The school of psychology that emphasizes the study of experience and behavior as wholes rather than independently functioning, disparate parts.
The Gestaltists were at odds with the popular school of psychology of the day, known as structuralism, whose proponents believed that the mind consists of units or elements and could be understood by mapping and studying them in combination. The Gestalt psychologists believed that mental experience was dependent not on a simple combination of elements but on the organization and patterning of experience and of one's perceptions. Thus, they held that behavior must be studied in all its complexity rather than separated into discrete components, and that perception, learning, and other cognitive functions should be seen as structured wholes.
The Gestalt school of psychology was founded in the early twentieth century by the German psychologist Max Wertheimer and his younger colleagues, Kurt Koffka and Wolfgang Köhler. The association between the three men began in 1910 with early studies of perception that ultimately led to the wide-ranging Gestalt view of the whole as more than the sum of its parts. Investigating the phenomenon of "apparent perception"— on which motion pictures are based—they discovered that when two lights were flashed in succession under specific conditions, an illusion of continuous motion was produced. The subject perceived a single light which appeared to move from the position of the first light to the position of the second light. This and other experiments led the Gestaltists to conclude that the mind imposes its own patterns of organization on the stimuli it receives rather than merely recording them, and that the significance of the mental "wholes" thus formed transcends that of their component parts. In a series of lectures in 1913, Wertheimer outlined a new psychological approach based on the belief that mental operations consist mainly of these organic "wholes" rather than the chains of associated sensations and impressions emphasized by Wilhelm Wundt (1832-1920) and other psychological researchers of the day.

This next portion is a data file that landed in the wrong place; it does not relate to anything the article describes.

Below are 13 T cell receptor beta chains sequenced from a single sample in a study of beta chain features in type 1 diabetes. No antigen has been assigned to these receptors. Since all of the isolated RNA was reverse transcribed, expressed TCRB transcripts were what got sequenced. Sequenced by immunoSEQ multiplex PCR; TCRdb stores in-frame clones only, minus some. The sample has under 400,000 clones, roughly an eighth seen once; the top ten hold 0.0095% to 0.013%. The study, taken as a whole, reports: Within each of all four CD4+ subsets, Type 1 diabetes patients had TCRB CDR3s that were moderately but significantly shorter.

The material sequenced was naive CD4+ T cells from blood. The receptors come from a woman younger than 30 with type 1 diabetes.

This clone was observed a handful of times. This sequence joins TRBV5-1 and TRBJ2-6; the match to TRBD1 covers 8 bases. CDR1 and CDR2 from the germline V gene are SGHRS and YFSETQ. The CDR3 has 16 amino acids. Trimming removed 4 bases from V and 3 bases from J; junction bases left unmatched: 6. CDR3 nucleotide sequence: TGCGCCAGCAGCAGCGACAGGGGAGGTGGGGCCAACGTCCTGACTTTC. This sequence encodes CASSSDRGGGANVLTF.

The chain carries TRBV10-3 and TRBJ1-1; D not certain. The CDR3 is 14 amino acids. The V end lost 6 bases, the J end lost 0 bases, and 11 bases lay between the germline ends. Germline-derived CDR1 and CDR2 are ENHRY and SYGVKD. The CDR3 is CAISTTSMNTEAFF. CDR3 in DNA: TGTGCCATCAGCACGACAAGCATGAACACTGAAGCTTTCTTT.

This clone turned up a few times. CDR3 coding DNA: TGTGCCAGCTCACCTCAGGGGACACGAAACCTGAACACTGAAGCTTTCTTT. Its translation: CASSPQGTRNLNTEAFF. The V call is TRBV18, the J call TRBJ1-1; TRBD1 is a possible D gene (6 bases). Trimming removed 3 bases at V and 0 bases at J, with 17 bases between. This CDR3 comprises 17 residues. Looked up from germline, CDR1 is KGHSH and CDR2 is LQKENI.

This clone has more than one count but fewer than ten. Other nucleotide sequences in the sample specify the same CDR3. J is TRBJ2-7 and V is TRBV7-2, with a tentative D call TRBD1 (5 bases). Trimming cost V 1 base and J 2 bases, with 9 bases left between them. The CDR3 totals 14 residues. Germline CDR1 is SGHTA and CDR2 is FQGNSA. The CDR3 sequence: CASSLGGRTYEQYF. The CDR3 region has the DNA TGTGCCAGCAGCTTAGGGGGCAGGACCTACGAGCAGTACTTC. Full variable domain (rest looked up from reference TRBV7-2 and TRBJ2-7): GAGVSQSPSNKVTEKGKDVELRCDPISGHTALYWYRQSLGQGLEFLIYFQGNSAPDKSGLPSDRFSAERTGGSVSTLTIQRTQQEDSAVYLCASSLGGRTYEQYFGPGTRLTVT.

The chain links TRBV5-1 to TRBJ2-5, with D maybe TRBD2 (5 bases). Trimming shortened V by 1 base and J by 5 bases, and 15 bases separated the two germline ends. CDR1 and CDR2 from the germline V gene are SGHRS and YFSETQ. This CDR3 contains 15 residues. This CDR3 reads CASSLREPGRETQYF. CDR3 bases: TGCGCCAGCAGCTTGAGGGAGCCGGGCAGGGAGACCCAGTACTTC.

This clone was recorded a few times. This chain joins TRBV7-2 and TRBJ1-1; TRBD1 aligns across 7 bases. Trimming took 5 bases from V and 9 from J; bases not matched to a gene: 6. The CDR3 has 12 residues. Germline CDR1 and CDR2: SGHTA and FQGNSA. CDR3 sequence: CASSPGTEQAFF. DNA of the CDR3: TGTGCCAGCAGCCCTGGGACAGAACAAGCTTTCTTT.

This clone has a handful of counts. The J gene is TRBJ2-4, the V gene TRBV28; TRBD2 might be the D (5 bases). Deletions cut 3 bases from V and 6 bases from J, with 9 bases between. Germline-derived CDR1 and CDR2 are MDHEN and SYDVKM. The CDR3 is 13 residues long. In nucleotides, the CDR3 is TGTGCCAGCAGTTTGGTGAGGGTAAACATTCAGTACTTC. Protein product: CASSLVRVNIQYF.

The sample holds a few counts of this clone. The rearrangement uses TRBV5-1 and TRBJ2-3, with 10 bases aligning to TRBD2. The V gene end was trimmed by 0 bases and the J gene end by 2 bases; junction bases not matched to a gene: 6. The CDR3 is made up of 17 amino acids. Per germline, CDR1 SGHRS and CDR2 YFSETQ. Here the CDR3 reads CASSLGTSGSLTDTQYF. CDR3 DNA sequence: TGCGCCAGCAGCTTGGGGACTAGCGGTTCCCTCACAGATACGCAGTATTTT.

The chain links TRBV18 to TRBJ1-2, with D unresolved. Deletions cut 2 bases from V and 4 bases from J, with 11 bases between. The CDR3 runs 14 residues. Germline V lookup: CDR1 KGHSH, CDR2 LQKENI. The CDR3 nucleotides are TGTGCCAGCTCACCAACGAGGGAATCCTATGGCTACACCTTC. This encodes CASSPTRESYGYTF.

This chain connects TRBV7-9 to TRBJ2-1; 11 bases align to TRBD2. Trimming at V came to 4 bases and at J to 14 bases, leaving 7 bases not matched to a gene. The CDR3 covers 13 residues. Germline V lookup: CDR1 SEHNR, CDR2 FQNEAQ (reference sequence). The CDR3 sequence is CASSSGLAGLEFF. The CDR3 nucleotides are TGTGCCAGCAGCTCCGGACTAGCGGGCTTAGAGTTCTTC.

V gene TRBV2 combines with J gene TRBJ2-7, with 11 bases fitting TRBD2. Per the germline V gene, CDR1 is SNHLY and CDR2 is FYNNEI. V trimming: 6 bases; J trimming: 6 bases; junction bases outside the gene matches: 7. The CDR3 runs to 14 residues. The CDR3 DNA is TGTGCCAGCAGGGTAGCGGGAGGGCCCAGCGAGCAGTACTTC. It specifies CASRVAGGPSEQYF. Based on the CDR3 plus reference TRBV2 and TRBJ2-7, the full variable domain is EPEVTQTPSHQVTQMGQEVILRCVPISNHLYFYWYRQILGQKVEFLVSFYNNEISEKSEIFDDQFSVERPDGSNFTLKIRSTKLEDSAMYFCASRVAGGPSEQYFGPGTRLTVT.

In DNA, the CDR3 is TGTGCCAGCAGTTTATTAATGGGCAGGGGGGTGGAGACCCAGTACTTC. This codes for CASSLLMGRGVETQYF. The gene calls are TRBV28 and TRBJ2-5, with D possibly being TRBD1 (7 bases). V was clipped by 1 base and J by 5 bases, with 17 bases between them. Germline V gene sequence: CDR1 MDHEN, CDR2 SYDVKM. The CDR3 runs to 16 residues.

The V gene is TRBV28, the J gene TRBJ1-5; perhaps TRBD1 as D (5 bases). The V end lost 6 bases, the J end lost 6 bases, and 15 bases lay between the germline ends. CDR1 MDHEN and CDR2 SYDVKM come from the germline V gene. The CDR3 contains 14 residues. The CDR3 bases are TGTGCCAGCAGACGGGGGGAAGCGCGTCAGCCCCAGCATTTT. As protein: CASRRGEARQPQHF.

In the same year Köhler began six years of experimental animal research on the Canary Islands during which he made many discoveries that applied Gestalt theories to animal learning and perception. One of his most famous experiments was with chickens which he trained to peck grains from either the lighter or darker of two sheets of paper. When the chickens trained to prefer the light color were presented with a choice between that color and a new sheet that was still lighter, a majority switched to the new sheet. Similarly, chickens trained to prefer the darker color, when presented with a parallel choice, chose a new, darker color. These results, Köhler maintained, proved that what the chickens had learned was an association with a relationship, rather than with a specific color. This finding, which contradicted contemporary behaviorist theories, became known as the Gestalt law of transposition, because the test subjects had transposed their original experience to a new set of circumstances.